CHRONIC PAIN IS A MAJOR PUBLIC HEALTH ISSUE
Chronic pain is amongst us and is far more common than anticipated. It is wreaking havoc with our patients, their friends, and families and also in their workplace(s).
CHRONIC PAIN AFFECTS ONE IN FIVE AUSTRALIANS
No matter how you look at it, the numbers are staggering. In 2007, around 3.1 million Australians (1.4 million males and 1.7 million females) were estimated to experience chronic pain. These figures do not include children and adolescents, who can also suffer from chronic pain. Remember, these numbers would have also increased significantly since then.
ACUTE PAIN VS. CHRONIC PAIN
Where acute pain is generally considered a normal and protective sensation that alerts us to an injury; chronic pain is an abnormal and maladaptive sensation and a response to tissue inflammation or neurological damage that has occurred in the past. Chronic pain is of no biological value to the human body.
Pain can be considered chronic when the pain persists for more than one month following anticipated tissue healing or if pain continues for longer than three months. Chronic pain is usually triggered by an acute injury, disease or process that the body has long since recovered from. Some of these initial triggers can include persistent pain after multiple types of surgeries like discectomy, laminectomy, spinal fusion, thoracotomy, mastectomy and herniorrophy. Other causes include trauma, herpes zoster, a spinal injury, a joint abnormality, and even osteoarthritis.
In fact, anything that can affect nerves detrimentally can cause chronic neuronal changes and dysfunction, which can then lead to persistent sensory changes and pain (peripheral and central sensitization).
CHRONIC PAIN SHOULD BE CONSIDERED A CHRONIC ILLNESS
They key is to manage chronic pain as a chronic disease and not just a symptom of a disease yet to be diagnosed.
Crucial to effective chronic pain management is early detection and diagnosis. Have a high index of suspicion. Think about it early. Diagnose it early. Manage it early.
TOWARDS A TEAM APPROACH
Chronic pain is inseparably associated with alterations in mood, as well as sleep disturbances and varying degrees of physical restrictions and loss of function. Patients rapidly lose a sense of their place at home and in their communities. They loose faith in their ability to cope and manage themselves. This constellation of issues together with the pain, which can be severe and relentless, means that the management needs to be equally multi-faceted and needs to focus on aspects that are relevant and unique for each patient suffering from chronic pain.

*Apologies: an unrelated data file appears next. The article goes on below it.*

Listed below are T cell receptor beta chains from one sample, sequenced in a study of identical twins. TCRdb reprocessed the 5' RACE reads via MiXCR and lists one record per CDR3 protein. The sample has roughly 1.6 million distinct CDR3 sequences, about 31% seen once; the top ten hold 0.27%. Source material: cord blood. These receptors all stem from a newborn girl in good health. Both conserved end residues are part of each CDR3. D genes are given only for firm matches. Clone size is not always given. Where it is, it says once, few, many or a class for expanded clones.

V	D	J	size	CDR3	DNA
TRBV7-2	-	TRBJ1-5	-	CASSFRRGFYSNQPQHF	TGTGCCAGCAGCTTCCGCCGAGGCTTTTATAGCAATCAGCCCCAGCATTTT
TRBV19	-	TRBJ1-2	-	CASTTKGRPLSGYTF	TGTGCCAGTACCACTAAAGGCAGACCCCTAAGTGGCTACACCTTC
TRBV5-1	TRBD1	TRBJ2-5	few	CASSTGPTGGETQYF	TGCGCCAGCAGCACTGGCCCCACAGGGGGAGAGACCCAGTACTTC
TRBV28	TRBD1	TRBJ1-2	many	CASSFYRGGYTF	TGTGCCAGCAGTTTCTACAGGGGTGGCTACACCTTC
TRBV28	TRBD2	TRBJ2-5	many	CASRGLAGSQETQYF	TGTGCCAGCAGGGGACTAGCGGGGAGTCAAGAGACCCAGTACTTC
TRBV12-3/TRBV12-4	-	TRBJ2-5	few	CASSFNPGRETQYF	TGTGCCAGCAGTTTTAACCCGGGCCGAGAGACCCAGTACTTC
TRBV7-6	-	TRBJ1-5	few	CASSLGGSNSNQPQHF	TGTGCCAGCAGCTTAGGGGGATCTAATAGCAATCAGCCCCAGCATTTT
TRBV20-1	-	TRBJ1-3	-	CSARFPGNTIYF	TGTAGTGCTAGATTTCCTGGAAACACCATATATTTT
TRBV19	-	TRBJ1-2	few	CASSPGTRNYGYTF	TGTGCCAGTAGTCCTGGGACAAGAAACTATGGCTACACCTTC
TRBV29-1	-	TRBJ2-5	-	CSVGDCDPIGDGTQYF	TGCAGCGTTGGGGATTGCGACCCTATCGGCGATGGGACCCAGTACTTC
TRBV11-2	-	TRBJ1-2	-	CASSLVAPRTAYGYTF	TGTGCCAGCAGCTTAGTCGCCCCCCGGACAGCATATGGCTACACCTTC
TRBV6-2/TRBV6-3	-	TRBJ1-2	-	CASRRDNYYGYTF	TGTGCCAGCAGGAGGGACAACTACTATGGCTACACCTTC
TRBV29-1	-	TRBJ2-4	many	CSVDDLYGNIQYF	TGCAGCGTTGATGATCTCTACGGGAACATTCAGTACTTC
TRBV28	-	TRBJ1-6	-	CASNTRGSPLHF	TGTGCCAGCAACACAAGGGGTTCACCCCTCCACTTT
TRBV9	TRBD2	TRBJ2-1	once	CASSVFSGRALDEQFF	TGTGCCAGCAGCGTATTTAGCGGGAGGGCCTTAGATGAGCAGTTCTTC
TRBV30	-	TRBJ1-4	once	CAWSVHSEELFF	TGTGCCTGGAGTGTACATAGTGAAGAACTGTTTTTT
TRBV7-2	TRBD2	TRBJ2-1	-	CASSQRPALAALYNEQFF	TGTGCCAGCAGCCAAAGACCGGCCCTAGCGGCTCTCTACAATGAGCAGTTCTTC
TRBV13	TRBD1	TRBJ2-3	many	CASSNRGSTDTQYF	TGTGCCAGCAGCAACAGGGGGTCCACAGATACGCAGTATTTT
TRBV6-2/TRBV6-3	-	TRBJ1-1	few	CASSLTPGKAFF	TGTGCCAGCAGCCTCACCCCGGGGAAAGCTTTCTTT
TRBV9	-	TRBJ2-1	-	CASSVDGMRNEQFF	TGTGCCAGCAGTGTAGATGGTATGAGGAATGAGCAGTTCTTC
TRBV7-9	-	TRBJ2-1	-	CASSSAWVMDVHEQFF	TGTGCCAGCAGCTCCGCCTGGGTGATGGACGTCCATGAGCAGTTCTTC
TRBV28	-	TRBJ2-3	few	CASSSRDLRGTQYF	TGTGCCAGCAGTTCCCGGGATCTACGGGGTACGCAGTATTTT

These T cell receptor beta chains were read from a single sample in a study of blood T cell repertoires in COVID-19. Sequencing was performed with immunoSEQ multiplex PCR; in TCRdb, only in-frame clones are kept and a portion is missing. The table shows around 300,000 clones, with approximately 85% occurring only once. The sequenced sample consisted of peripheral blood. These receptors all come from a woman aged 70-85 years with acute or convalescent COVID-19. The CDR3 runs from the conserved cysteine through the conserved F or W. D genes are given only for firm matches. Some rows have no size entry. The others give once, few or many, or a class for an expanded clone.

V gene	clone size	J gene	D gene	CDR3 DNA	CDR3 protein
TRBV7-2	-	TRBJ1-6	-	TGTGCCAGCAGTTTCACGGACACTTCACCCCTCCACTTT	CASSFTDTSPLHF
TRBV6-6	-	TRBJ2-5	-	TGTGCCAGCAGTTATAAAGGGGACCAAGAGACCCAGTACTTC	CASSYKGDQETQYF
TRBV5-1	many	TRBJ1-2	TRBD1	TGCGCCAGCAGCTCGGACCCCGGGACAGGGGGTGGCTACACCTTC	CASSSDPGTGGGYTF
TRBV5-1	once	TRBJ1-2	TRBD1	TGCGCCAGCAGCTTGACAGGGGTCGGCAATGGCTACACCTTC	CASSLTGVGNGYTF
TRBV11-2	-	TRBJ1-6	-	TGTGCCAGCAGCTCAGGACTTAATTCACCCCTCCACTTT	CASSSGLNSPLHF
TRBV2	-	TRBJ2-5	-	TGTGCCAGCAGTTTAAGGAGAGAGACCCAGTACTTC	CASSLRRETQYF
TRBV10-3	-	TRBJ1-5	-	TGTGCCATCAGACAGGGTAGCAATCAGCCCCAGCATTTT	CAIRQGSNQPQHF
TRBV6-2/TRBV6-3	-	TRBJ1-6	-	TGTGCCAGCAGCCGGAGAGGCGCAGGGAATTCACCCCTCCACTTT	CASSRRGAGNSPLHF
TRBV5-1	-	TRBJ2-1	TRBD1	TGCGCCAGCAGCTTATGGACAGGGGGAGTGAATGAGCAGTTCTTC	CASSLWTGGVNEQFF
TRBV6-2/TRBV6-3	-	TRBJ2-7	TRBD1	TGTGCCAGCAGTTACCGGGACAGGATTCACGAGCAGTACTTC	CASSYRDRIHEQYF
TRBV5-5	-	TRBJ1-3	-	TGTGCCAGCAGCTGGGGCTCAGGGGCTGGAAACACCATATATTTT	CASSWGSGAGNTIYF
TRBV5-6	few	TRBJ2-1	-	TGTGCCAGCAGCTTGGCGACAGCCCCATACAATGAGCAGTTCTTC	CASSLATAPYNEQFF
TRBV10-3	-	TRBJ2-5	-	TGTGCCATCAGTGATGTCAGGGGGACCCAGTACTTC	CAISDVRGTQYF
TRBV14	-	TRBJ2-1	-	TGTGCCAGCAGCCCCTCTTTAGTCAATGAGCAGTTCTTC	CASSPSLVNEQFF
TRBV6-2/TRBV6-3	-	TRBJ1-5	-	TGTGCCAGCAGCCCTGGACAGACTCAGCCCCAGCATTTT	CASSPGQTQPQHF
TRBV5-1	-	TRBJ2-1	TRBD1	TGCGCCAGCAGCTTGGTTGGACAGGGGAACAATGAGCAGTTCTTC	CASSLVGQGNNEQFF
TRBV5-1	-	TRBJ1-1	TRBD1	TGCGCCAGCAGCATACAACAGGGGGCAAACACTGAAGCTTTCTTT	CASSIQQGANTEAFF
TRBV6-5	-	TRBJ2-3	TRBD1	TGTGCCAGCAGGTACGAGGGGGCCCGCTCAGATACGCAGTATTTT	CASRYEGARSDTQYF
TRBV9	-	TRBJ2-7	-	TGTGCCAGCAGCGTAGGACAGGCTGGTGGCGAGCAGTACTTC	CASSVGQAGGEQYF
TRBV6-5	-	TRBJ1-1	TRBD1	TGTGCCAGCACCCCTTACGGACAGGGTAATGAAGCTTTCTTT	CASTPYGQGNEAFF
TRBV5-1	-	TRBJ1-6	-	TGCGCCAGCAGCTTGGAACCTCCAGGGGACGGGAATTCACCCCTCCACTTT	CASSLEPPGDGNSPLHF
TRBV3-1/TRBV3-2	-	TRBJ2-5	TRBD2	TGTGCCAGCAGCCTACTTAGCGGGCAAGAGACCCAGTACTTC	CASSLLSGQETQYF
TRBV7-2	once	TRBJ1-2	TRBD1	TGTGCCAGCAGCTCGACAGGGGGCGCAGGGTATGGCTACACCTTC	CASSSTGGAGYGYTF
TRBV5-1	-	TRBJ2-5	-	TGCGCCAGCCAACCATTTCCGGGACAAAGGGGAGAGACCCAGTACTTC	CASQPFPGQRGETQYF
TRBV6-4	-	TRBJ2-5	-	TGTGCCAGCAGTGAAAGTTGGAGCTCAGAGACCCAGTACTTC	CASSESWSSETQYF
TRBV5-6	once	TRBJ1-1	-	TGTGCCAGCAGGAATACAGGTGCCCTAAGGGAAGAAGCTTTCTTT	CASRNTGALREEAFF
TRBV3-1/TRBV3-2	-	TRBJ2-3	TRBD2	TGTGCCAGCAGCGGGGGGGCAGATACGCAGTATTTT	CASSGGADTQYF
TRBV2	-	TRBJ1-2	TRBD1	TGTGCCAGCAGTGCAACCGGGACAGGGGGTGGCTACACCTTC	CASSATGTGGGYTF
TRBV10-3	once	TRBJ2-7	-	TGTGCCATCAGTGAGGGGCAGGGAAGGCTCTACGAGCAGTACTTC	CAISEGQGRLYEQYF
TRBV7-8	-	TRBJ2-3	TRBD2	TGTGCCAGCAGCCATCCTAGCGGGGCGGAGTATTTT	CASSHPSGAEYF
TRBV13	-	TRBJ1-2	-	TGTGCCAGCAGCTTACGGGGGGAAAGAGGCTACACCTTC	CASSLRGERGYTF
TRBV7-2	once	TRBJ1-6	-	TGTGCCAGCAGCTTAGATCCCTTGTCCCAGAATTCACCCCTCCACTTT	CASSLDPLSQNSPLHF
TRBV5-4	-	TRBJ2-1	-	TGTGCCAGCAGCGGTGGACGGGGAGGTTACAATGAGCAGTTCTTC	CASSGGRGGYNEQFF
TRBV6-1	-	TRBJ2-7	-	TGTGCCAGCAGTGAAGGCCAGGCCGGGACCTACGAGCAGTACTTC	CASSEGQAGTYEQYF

A good pain management treatment approach should comprise a medical approach using medications and interventional pain procedures combined with an allied health multidisciplinary approach.
Even if the pain can be effectively reduced using medications and advanced interventional techniques, the person in pain needs to be appropriately assessed and managed too. This involves an allied health team approach. This is where a dedicated team comes into play. They key is focusing on each patient to de ne issues and barriers and then work on these issues to promote recovery and control.
Another way of saying this is, manage the pain AND manage the person in pain!
- The pain is managed using combinations of medications and interventional therapies, whether diagnostic and/or therapeutic.
- The person in pain is then managed by a team of allied health professionals that use an active management paradigm to empower and motivate patients while getting them to convert from a passive lifestyle to an active lifestyle of self- management.
Medications and interventions have to be chosen and utilized with care so that they form a part of this holistic approach. When done correctly, the patient has the tools and the ability to manage pain and restore function and to reduce dependency on medications alone.
OTHER MEMBERS OF THE ALLIED HEALTH TEAM MAY INCLUDE:
Pain physiotherapists restore function, reverse deconditioning and use specialized techniques aimed at reversing the sensitized pain pathways.
Pain psychologists work with the patient to understand the central changes that cause sensitization and to learn techniques to deal with and manage their pain, stress & anxiety levels. They may also focus on sleep hygeine, coping strategies and even relationship issues.
Pain occupational therapists literally help the patient in occupying their time in work, rest and play. This leads to patients reengaging and reconnecting with work and life.
A pain nurse is the glue in the system, supporting and making recommendations along the way as well as smoothing out the process.
Written by Dr. Simon Cohen – pain specialist & paediatrician.
TREATING CHRONIC PAIN GP EBOOK
As one of Australia's leading multidisciplinary pain specialist clinics, we'll explain what chronic pain is and why it occurs. We'll also explain that chronic pain should be managed as a chronic illness and not just a symptom of an illness.